Sun’s activity could peak 2 years early, frying satellites and causing radio blackouts by end of this year, experts say

An image of the sun shows a square protrusion jutting out from the sun like a waterfall

A “waterfall” of solar plasma has recently been spotted on the sun. Stranger solar phenomena have been observed recently as the sun approaches peak activity.Eduardo Schaberger Poupeau

  • The sun is becoming more active and may peak activity sooner than expected.

  • Solar maximum was predicted for 2025, but sunspot activity changed that.

  • An unusual sunspot outburst this year suggests that solar maximum could be reached by the end of 2023.

The sun is getting more active, which is expected. Our sun has an 11-year cycle of waxing and waning in activity. What is unexpected is how soon it will reach solar maximum.

We are currently approaching solar maximum, when the sun reaches peak activity, which experts had previously predicted would occur in 2025.

But the sun’s recent behavior suggests that solar maximum will reach earlier than expected by the end of this year.

“It’s about to peak sooner and it will peak higher than expected,” a solar physicist at the University of College London, Alex James, told Live Science.

Why solar maximum is a threat to Earth

Solar maximum is a time when the sun’s magnetic field is extremely weak, and that’s not great news for Earth.

Normally, the solar magnetic field acts as a shield, limiting solar radiation and reducing the risk of potentially harmful events such as solar flares and coronal mass ejections (CMEs).

Solar flares and coronal mass ejections are examples of solar storms. When the storm blows, it shoots high-energy particles into space. If those particles hit the Earth, they can cause a lot of damage.

Solar wind

An animation of the solar wind shows high-energy particles flowing from the sun towards the Earth.NASA

For example, a powerful solar flare earlier this year caused widespread radio blackouts that disrupted high-frequency radio signals in North America, Central America and South America.

In the past, powerful solar storms rocked Quebec’s power grid, causing blackouts that lasted up to eight hours. Solar storms have also been linked to the explosion of sea mines and the destruction of Starlink satellites.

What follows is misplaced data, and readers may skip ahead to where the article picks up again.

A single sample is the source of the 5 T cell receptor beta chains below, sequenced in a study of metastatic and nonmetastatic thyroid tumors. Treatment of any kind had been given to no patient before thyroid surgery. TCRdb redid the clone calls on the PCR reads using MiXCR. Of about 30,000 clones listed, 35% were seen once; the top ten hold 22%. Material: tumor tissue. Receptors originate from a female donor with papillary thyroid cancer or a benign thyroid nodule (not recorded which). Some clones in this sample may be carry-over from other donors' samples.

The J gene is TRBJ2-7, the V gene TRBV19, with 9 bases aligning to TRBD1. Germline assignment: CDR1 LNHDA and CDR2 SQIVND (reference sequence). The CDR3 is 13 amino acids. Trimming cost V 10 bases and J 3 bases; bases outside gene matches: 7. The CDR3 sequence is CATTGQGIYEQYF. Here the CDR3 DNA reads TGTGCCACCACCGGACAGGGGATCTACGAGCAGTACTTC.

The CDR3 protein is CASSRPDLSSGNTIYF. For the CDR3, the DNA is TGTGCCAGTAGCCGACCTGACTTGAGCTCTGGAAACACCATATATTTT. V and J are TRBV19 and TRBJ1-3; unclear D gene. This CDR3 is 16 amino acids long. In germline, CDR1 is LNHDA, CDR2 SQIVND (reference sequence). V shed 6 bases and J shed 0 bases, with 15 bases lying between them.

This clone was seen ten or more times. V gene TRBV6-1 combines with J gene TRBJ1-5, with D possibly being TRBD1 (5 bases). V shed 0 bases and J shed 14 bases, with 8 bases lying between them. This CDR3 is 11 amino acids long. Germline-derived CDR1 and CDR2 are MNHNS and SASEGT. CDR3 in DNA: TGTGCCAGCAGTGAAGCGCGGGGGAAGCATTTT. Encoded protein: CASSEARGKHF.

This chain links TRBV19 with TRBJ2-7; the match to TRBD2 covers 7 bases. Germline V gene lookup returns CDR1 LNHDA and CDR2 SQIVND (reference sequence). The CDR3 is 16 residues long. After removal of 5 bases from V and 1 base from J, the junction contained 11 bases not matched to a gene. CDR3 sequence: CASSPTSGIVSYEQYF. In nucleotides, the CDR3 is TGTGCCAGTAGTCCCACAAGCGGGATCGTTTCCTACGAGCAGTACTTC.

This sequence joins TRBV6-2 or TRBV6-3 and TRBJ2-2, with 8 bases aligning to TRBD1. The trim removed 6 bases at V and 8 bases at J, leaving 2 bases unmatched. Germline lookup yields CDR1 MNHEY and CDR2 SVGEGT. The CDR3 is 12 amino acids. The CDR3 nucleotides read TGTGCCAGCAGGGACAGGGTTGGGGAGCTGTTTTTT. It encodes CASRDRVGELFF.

Because experts think solar maximum is coming soon

When the sun’s magnetic field is weak, its surface becomes much more interesting to look at.

For example, the solar surface develops temporary black spots called sunspots, which are regions where the magnetic field is particularly strong in one area. This chokes the flow of hot fresh gas from the sun’s interior to the surface, cooling that region and making it appear black.

Sunspots

Sunspots, like the one shown here, are cooler than their surroundings, which is why they appear black. But don’t be fooled, the typical temperature of a sunspot is 7600 degrees Fahrenheit. NASA Goddard on YouTube

Meanwhile, the powerful magnetism behind sunspots can cause flares.

So as the sun becomes more active and its magnetic fields pulsate and entangle more wildly, scientists expect more sunspots and more solar flares and CMEs that can erupt from them.

Thus, by monitoring the number and frequency of sunspots, scientists can track the solar cycle and its progress towards maximum activity.

In 2020, a nationwide group of scientists issued a forecast that the current sun cycle would peak in 2025 with a peak of about 115 sunspots.

Graph comparing the number of sunspots on the sun during solar maximum and solar minimum.

The sun has more sunspots during solar maximum.The NASA/Joy Ng Solar Dynamics Observatory

But since then, sunspots have surpassed those predictions. January saw more than 140 sunspots, when more than 92 were not expected, according to a National Oceanic and Atmospheric Administration database. May brought nearly 140 sunspots again.

Solar flares have also become more frequent and more powerful every year. An unexpected “invisible” CME slammed into Earth on March 24 and created a historically powerful geomagnetic storm, pushing the northern lights as far away as Arizona.

A number of other unusual solar phenomena also point to an early solar maximum: a vortex at the sun’s north pole, a “waterfall” of plasma, a twisted tornado-like protrusion, and giant “holes” forming in the sun’s outer atmosphere. .

Read the original article on Business Insider

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